In our new Fast Facts series, WhichCar delves deep into the history of automotive brands to bring you fascinating facts and intriguing information.
1. MR MARTIN BUT NOT MR ASTON
Unlike Rolls-Royce, the Aston Martin name is derived from only one of the surnames of its two founders. Lionel Martin was partnered by Robert Bamford to start Bamford & Martin in 1913. The brand we know today was formed a year later – inspired by Martin’s strong performance in the Aston Clinton Hill Climb time trial event in the UK.
2. LE MANS
Aston’s first motorsport success of note was winning the 1922 French Grand Prix, though its racing credentials were truly locked in when it occupied all three podium places of the 1933 Le Mans 24 Hour race with its 1.5L.
3. THE DB FACTOR
Arguably the most famous of all Aston’s multiple owners over its 100-plus years of history is David Brown – it’s the English industrialist’s initials that continue to live on with the DB11 that is a successor to multiple models starting with the (underwhelming) DB1. That four-cylinder model emerged two years after tractor tycoon Brown acquired the Aston brand.
4. THE JB FACTOR
James Bond drove mostly Bentleys in the Ian Fleming novels but in 1965’s Goldfinger film, the DB5 started 007’s big-screen love affair with Astons. It has featured in no less than eight Bond films, while Astons have appeared in half of the 24 movies up to the most recent – Spectre. Other models have included DBS models old and new, Aston Martin V8 Vantage, as well as the Aston Martin Volante V12 Vanquish. Spectre’s hero Aston, the super-sleek DB10, isn’t actually a production car – it was built especially for filming (eight in total, plus two show cars), though did hint at the new DB11.
5. INVESTORS AND CONSORTIUMS
The first of multiple changes of ownership happened in 1926 when investors rescued the struggling company. A succession of investment companies and consortiums were then involved in the ’70s and ’80s before the Ford Motor Company assumed control with a majority 75 per cent stake in 1987. A Kuwait consortium led by Prodrive boss and former WRC honcho David Richards paid Ford US$975 million for Aston 20 years later as the US car maker disbanded its Premier Automotive Group umbrella of luxury brands. In 2014, British car industry veteran and former Nissan product chief Andy Palmer was appointed as president and CEO.
6. FORD ENGINES OUT, ASTON V12 AND AMG V8 IN
Aston’s V8 and V12 engines have long been produced by Ford, with the latter essentially a pairing of two Ford Duratec V6s tweaked by Ford’s long-associated engine specialist partner Cosworth. Aston’s new DB11, however, introduced a new in-house twin-turbocharged 5.2-litre V12, while future V8s will be built by Mercedes-Benz’s performance division AMG. Aston and Mercedes announced their new technical partnership in 2013, which includes scope for the sharing of electronics and potentially other components.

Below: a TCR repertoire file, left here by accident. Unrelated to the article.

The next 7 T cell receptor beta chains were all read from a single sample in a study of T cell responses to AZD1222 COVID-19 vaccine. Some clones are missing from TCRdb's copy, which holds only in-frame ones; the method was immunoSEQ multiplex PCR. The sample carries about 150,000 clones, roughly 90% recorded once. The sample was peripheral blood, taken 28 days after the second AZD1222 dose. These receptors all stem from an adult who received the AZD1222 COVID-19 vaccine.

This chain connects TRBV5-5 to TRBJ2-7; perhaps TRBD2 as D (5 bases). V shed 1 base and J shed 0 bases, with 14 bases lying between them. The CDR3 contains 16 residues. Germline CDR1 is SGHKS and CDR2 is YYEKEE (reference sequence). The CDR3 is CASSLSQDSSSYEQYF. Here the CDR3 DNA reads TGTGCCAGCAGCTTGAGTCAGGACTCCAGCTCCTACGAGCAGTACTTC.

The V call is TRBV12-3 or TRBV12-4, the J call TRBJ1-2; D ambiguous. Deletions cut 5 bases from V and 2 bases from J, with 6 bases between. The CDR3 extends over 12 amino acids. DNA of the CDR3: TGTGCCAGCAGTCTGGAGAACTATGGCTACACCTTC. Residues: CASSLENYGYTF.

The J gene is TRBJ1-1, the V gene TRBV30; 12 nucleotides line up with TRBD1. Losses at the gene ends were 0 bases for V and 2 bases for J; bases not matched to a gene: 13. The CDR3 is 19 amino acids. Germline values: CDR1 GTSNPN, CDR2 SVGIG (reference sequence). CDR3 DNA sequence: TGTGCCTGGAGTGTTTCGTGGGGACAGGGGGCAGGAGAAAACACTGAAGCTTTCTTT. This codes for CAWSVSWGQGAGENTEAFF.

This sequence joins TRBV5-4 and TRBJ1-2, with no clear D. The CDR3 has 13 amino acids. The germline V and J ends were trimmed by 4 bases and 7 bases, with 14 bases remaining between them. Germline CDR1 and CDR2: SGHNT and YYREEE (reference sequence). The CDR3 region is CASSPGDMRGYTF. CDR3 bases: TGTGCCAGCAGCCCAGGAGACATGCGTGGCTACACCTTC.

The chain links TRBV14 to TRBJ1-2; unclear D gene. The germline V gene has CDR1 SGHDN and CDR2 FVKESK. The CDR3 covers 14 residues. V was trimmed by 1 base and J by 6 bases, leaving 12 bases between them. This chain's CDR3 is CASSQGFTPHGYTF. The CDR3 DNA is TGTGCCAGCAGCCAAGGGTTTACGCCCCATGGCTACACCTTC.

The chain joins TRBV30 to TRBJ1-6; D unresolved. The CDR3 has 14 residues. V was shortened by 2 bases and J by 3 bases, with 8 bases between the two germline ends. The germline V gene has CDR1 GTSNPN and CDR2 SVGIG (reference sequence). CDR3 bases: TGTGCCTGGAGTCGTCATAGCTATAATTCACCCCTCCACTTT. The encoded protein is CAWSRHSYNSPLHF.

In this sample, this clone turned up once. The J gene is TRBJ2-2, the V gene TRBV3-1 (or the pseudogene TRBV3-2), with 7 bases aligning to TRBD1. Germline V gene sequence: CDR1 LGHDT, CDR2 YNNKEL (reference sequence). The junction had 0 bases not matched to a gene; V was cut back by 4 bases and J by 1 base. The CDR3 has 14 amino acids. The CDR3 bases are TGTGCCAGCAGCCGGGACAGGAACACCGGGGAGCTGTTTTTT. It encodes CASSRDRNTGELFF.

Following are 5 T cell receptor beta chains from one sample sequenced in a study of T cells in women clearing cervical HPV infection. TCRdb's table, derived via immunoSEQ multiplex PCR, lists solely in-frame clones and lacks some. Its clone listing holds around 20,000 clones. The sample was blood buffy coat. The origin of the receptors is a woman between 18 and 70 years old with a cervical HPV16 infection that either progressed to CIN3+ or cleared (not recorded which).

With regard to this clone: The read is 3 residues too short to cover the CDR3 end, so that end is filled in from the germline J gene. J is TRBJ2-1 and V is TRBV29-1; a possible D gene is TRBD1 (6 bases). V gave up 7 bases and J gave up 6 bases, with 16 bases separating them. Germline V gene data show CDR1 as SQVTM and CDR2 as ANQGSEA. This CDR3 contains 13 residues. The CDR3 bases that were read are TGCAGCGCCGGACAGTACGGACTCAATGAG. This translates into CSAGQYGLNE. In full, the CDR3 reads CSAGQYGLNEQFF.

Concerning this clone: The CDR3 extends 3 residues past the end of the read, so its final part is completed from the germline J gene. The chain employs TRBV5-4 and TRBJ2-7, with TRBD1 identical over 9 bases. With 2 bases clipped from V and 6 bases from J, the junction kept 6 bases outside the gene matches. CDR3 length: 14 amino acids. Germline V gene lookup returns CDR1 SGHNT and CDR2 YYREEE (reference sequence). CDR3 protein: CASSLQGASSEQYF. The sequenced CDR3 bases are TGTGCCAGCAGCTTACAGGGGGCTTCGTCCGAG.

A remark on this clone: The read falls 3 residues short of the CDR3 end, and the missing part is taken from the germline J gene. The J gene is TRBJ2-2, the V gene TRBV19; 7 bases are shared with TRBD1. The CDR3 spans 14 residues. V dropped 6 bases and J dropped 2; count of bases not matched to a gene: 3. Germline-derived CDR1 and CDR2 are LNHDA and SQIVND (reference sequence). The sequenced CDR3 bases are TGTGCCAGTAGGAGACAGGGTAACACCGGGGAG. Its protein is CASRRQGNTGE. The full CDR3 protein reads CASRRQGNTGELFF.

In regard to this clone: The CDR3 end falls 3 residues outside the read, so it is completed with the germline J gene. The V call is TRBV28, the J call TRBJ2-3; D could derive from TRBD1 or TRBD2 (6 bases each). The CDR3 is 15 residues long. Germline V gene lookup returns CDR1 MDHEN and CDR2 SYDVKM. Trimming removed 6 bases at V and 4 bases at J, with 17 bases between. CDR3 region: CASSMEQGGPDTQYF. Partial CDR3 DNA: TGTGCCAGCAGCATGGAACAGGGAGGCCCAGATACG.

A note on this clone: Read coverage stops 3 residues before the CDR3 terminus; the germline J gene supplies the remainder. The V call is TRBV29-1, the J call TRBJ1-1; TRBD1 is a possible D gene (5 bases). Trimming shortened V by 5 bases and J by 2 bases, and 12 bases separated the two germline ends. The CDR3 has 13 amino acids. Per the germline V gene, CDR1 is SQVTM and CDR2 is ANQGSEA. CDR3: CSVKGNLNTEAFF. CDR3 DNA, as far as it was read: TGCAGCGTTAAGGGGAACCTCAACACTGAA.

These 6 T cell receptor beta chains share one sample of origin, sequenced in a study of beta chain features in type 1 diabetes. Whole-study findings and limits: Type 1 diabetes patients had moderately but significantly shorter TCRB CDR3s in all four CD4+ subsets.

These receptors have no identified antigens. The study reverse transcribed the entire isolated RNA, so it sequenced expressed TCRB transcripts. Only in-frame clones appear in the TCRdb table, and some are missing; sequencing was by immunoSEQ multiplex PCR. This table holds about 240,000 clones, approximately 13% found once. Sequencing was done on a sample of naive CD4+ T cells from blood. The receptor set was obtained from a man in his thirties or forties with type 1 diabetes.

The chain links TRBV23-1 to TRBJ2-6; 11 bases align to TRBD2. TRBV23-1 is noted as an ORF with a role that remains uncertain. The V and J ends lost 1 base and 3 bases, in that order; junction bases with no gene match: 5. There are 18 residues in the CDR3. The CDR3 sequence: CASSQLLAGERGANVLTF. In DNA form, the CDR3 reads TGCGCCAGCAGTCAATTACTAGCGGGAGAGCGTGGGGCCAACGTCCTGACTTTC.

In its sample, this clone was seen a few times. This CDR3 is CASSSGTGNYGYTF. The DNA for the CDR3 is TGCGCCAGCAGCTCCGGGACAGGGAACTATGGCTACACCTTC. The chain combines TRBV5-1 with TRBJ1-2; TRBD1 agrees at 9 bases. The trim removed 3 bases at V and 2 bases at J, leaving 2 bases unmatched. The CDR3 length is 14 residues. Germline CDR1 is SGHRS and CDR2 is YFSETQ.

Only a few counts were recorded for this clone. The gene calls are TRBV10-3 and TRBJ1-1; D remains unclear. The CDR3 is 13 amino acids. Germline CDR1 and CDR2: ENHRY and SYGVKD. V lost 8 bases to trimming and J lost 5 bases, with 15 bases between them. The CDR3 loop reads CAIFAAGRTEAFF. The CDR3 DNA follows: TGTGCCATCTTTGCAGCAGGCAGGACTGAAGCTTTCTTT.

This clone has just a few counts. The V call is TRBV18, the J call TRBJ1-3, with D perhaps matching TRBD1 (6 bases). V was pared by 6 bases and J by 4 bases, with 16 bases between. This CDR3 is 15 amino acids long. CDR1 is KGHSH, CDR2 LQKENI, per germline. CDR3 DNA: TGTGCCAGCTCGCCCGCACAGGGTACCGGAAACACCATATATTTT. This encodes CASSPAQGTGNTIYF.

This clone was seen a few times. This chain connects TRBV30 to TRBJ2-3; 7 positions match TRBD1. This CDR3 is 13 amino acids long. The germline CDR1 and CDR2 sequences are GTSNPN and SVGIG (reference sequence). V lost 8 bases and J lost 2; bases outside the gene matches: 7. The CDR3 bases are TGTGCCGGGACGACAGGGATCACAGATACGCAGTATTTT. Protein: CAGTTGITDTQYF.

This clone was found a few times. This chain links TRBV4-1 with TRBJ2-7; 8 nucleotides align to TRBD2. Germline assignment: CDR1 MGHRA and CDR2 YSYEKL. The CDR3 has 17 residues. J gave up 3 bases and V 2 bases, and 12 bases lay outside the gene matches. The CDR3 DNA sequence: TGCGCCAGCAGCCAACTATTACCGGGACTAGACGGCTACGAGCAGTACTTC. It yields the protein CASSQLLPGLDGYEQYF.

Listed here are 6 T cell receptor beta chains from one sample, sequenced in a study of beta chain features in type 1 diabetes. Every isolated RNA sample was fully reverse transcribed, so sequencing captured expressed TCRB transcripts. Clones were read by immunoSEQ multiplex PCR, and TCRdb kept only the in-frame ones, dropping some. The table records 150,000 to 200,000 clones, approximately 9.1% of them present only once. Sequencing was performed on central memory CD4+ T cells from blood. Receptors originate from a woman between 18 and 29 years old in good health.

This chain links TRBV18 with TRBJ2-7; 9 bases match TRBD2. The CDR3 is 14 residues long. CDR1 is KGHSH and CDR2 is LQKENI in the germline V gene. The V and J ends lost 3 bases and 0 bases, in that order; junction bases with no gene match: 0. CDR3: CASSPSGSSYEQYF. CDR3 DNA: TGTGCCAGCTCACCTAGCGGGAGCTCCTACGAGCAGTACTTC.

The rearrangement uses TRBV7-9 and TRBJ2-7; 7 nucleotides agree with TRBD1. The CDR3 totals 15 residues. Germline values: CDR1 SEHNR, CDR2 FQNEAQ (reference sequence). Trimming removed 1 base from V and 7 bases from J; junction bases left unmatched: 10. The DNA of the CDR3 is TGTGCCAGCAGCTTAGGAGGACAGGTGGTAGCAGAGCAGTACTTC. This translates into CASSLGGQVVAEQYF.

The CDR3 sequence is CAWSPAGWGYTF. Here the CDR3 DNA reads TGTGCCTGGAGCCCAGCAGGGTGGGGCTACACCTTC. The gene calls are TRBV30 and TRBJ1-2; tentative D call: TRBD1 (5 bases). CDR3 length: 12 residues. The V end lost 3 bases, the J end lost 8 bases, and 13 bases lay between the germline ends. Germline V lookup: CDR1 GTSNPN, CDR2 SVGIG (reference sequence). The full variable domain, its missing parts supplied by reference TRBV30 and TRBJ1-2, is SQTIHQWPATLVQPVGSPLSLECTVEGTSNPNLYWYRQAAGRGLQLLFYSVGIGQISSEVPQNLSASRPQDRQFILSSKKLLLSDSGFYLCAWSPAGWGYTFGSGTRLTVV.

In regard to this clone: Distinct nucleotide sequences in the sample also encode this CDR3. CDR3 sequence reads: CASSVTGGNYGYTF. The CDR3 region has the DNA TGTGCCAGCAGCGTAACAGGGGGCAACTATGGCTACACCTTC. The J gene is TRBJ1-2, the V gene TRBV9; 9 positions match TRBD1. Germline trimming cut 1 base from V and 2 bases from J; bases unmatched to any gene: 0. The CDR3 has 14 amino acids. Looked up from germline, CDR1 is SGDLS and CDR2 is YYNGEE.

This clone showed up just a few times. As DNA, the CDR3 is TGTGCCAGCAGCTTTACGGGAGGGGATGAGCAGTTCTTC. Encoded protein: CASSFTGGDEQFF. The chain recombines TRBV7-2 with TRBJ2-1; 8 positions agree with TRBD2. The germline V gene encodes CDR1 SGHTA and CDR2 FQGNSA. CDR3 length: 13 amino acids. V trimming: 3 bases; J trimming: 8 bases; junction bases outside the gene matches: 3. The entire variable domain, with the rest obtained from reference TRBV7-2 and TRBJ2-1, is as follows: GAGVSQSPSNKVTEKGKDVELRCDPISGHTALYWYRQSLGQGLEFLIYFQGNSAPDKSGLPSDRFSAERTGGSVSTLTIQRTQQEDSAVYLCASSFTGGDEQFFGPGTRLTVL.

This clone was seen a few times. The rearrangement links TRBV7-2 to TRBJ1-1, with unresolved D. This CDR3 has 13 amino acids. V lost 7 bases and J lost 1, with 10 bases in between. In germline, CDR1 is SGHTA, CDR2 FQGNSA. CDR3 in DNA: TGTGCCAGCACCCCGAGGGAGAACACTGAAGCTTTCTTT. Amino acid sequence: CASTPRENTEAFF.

In 1948 David Brown acquired the Lagonda car company to create a sister brand for Aston. A 2.6-litre Bentley six-cylinder used by Lagonda was combined with an Aston chassis to create the successful DB2 and DB2/4 models, with the engine gradually reaching 3.0 litres in size. In 2009, the Aston Rapide became a rare four-door within the company not to wear the Lagonda badge and the long-dormant Lagonda brand wasn’t revived until 2015 – with the V12-powered Lagonda Taraf ultra-luxury sedan. It harked back to the wedged-shaped (but V8-powered) four-door sold predominantly in the Middle East from 1976 to 1990. Sales of the Taraf are also mostly limited to the same region, with the addition of the UK and Europe.
8. ZAGATO: THE ITALIAN CONNECTION
In 2016, the Aston Martin Vanquish Zagato became the fifth exclusive production car to emerge from a collaboration with Italian coachbuilder Zagato that dates back to 1960. That was the year Aston turned to the specialist to create just 19 lighter and more aerodynamic versions of the DB4 GT. Multiple Aston Zagato models over the decades have included concept cars and one-off production cars for super-wealthy customers.
Following the 1993 DB7 regarded by many at the time as being the world’s most beautiful car, and the 2003 DB9, 2016’s DB11 successor became the first all-new mass-production Aston in more than a decade. Besides the aforementioned Aston V12, the latest DB heralds other firsts for Aston that include electric steering, multi-link rear suspension, and a new design language.
10. FIRST SUV
Aston would be one of the last luxury brands not to offer an SUV, but that’s set to change with the DBX – shown as a coupe-style concept at the 2015 Geneva motor show. A Lagonda-badged SUV, first previewed in 2009, is also anticipated.
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